ConcubinoDiaz
ConcubinoDiaz

Walt was not killed by anybody. Figuratively and literally. He found his demise with a genius of his own creation.

Mguzzy
Mguzzy

I re-watched the last episode last night. The more I think of it this episode the more I think it could not have gone any differently. Everyone was expecting to see a twist at the end but it ended in the same way as every other season ending. In fact the last season story arc followed the same pattern as other seasons... 

A) Walt starts off in control of his world, 

B) Walt makes some decisions in reaction to certain events and everything goes out of control. 

C) Walt has some kind of epiphany/plan and takes control of the situation on his terms. Its usually prefaced with Walt saying he's "..got things to do." 

This pattern held true with the end of Tuco, and the end of Gus... This season was no different, except that though it marked the end of all the antagonists (Jack, Todd, Lydia) it also marked the end of himself.  Walt knew that so he had to make sure that no one remained before his demise.. besides there being no Season 6 there could be no bad guys sticking around for another season.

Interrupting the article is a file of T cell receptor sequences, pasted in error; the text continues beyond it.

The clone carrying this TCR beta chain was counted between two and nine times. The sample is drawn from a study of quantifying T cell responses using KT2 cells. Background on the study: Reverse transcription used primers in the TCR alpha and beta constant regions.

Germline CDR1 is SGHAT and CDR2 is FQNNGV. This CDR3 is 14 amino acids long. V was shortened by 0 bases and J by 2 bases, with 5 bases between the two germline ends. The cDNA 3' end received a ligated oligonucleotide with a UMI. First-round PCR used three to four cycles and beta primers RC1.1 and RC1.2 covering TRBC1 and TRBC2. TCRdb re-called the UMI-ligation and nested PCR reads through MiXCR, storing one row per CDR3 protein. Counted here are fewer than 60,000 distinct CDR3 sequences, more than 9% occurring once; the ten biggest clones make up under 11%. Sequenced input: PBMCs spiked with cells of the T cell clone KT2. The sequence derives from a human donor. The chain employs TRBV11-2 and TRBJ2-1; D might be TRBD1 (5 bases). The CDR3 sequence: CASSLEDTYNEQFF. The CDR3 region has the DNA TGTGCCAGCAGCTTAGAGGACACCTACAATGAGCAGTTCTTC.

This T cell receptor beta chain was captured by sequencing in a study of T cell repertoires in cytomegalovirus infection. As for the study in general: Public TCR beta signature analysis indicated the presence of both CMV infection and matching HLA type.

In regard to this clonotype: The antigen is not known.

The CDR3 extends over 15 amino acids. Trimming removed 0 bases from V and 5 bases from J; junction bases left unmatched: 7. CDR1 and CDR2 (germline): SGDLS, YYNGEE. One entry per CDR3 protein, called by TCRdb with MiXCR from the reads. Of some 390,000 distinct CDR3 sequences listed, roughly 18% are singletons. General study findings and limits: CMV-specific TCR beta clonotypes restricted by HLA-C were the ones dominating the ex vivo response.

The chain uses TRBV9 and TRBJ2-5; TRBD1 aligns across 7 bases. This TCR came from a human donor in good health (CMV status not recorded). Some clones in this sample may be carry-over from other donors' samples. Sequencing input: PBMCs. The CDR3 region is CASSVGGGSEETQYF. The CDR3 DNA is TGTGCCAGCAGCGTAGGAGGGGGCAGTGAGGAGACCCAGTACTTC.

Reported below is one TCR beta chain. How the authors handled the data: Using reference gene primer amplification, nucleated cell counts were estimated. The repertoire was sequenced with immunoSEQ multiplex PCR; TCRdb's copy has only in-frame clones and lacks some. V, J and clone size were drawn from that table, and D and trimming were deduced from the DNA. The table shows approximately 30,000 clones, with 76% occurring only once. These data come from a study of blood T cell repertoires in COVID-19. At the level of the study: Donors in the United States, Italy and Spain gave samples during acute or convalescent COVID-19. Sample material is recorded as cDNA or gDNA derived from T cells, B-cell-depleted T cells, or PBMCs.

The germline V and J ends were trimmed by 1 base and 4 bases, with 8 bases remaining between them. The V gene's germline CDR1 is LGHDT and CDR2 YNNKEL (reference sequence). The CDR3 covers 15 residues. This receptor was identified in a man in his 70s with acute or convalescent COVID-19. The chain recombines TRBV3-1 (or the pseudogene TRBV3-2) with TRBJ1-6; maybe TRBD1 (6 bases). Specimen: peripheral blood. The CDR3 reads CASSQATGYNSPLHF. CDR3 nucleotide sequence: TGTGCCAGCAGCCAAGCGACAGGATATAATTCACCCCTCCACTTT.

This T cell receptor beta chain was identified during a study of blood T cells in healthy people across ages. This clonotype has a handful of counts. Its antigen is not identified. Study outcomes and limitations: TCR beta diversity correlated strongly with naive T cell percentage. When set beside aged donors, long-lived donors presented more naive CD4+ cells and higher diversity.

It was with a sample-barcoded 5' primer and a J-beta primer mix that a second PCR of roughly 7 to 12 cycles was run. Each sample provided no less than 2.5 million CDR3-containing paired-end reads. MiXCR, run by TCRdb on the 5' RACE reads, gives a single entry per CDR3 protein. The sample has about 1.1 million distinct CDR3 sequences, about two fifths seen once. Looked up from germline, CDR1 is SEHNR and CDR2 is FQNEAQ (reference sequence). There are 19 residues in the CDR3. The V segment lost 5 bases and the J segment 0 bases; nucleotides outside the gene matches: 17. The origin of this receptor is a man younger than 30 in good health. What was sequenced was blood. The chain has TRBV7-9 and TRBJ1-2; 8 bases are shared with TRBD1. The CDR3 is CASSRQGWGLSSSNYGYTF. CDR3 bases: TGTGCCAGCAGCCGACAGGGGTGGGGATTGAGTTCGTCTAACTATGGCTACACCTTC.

I think I figured out the ending of this one at about the same point in the show as I figured them all out.. and then I just wanted the satisfaction of seeing it happen. For me one of the hooks of this show, is to know what has to happen and then see the course that will be taken to the inevitable conclusion; whether its the exploding wheelchair or the Mercury(II) fulminate. As I thought of potential endings, and what had transpired before I realized: 

A) Walt had to die, it was a major premise of the whole show, and most probably by his own hand in some way. He would not let the cancer take him (think the Shootist). He could get caught in some other kind of crossfire. Say he set up a situation where the Nazi's and the DEA have a shoot out and he dies in that melee (think Butch Cassidy and the Sundance Kid). Or Jack manages to Shoot him while saying he can give him the money as a stall for time (Think about a billion other westerns that do this scenario).